Could a Sensor Solve Our Prison Suicide Problem?
WHY YOU SHOULD CARE
Because this ultrasensitive, low-cost sensor system could help save lives in prisons.
By Melissa Pandika
Justin Helzer, 41, believed his brother was God, so he helped him kill five people in 2000. Diagnosed as schizophrenic and delusional, Justin first attempted suicide at San Quentin State Prison by jamming ballpoint pens through both eyes and into his brain. He tried again, three more times. The fourth attempt worked, and he was found in his cell after a staff member shift change, hanging by a bedsheet.
Suicide is a leading cause of death in American jails, and is about three times higher in jails than in the general population, according to the National Institute of Corrections. It accounted for 5.5% of deaths in state-run facilities and 35% of deaths in local jails in the U.S. in 2011 — more deaths than those from drug and alcohol intoxication, homicide, and accidents combined.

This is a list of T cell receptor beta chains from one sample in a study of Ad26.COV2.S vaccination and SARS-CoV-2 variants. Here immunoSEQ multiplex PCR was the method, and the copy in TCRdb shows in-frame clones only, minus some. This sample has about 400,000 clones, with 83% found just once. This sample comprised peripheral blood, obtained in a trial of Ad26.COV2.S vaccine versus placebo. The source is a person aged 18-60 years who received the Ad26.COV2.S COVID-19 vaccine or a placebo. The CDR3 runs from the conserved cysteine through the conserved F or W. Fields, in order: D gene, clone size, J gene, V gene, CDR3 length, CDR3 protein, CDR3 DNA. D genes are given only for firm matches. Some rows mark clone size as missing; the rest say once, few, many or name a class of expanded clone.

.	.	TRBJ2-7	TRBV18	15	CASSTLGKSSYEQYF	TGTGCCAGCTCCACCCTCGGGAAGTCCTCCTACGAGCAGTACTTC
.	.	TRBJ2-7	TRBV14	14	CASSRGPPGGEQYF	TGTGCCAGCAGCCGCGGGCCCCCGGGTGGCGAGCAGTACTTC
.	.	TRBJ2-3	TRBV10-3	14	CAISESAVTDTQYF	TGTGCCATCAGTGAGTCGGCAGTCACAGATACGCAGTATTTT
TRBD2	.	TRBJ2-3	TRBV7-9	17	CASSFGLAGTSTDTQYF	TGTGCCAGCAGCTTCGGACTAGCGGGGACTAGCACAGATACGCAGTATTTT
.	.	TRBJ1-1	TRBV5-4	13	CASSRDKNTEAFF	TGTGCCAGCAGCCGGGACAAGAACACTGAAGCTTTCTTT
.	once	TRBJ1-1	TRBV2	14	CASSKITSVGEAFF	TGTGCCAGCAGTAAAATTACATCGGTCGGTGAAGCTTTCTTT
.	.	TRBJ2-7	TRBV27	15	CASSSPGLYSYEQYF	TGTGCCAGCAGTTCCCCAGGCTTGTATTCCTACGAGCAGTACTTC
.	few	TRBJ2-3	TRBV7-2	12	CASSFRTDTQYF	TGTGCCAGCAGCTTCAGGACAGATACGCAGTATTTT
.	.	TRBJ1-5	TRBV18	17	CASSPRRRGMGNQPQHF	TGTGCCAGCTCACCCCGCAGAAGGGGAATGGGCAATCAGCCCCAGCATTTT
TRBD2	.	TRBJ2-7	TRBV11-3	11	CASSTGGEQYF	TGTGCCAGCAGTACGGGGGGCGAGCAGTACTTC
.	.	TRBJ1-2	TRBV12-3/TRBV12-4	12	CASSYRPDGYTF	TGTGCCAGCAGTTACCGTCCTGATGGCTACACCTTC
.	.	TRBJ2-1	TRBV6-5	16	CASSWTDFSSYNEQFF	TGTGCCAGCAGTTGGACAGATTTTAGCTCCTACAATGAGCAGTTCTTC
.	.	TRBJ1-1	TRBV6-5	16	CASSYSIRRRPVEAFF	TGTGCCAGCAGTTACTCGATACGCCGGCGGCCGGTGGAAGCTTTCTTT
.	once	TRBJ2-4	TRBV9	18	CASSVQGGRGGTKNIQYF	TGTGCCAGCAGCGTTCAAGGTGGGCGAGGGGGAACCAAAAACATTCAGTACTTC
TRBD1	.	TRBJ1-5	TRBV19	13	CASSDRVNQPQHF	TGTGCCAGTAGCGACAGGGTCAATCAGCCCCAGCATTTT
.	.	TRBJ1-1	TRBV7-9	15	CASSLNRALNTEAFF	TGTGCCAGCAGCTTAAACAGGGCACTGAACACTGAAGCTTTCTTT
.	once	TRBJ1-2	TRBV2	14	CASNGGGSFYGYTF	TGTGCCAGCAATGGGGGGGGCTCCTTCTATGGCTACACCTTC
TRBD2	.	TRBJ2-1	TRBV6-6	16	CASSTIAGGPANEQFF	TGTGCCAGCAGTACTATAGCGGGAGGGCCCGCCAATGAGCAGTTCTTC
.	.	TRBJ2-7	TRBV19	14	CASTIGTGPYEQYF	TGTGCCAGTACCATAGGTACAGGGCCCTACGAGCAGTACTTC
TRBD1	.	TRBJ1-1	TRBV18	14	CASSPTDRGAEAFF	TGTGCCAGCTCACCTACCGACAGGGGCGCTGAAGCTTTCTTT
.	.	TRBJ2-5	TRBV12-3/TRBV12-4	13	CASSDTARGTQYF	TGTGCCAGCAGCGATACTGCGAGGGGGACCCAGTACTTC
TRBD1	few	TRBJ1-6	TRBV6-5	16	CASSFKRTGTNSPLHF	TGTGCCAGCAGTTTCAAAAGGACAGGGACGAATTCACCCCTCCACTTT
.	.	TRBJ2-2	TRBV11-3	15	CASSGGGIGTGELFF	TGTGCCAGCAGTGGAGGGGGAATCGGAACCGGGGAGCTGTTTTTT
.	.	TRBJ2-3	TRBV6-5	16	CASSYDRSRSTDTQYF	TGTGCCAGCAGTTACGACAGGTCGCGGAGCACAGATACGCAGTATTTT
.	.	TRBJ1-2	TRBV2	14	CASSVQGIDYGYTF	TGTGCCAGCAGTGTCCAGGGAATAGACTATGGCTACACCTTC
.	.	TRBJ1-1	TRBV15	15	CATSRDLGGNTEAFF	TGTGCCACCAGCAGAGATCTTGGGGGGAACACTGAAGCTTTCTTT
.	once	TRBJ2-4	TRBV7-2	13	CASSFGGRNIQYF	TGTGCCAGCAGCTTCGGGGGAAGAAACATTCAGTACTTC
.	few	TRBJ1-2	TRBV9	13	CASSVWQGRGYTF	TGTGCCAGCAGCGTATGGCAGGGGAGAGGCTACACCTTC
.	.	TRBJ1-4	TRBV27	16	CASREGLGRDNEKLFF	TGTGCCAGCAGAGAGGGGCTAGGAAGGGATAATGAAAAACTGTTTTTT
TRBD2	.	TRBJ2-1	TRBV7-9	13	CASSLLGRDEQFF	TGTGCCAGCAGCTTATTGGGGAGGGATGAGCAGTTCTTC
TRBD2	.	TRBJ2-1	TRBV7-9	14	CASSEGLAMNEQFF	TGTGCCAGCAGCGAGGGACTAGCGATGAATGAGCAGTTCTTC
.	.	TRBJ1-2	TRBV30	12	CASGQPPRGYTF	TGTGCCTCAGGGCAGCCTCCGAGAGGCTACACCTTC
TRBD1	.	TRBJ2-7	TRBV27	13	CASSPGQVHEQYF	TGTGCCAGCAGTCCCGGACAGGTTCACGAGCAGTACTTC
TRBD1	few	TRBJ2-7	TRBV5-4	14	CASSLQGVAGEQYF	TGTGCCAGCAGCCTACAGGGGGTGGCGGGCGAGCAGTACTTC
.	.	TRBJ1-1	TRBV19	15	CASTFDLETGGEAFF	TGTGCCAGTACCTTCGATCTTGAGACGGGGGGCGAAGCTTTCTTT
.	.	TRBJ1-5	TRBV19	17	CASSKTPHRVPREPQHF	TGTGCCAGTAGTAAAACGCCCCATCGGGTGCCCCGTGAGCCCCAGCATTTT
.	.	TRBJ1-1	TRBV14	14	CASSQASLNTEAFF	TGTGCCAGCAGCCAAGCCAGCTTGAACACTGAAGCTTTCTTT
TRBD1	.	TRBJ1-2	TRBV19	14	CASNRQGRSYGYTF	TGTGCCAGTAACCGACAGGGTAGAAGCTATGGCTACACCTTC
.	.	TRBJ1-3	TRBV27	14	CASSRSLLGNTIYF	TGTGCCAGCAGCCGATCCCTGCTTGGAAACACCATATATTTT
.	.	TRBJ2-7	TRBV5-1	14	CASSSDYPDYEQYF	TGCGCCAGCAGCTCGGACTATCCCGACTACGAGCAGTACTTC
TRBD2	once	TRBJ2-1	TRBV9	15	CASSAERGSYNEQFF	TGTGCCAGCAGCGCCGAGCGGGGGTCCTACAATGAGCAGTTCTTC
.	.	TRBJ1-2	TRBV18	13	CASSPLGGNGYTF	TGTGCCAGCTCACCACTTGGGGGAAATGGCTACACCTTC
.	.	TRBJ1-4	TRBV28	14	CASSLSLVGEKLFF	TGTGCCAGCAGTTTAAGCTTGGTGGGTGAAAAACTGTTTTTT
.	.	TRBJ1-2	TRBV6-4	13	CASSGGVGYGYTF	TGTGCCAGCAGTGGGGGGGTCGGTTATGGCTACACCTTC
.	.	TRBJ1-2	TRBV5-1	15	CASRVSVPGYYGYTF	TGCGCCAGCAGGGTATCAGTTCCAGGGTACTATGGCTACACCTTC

Suicide accounted for 5.5% of deaths in state-run facilities and 35% of deaths in local jails in 2011.
Today, prisons house those potentially at risk for self-harm in isolation cells, while additional personnel check on them every 15 minutes. Although this form of surveillance “tends to be highly effective, it’s very labor-intensive,” not to mention costly and invasive, says Jeffrey Ashe, a principal scientist at General Electric. And like Helzer, inmates can simply attempt suicide between check-ins and personnel shifts.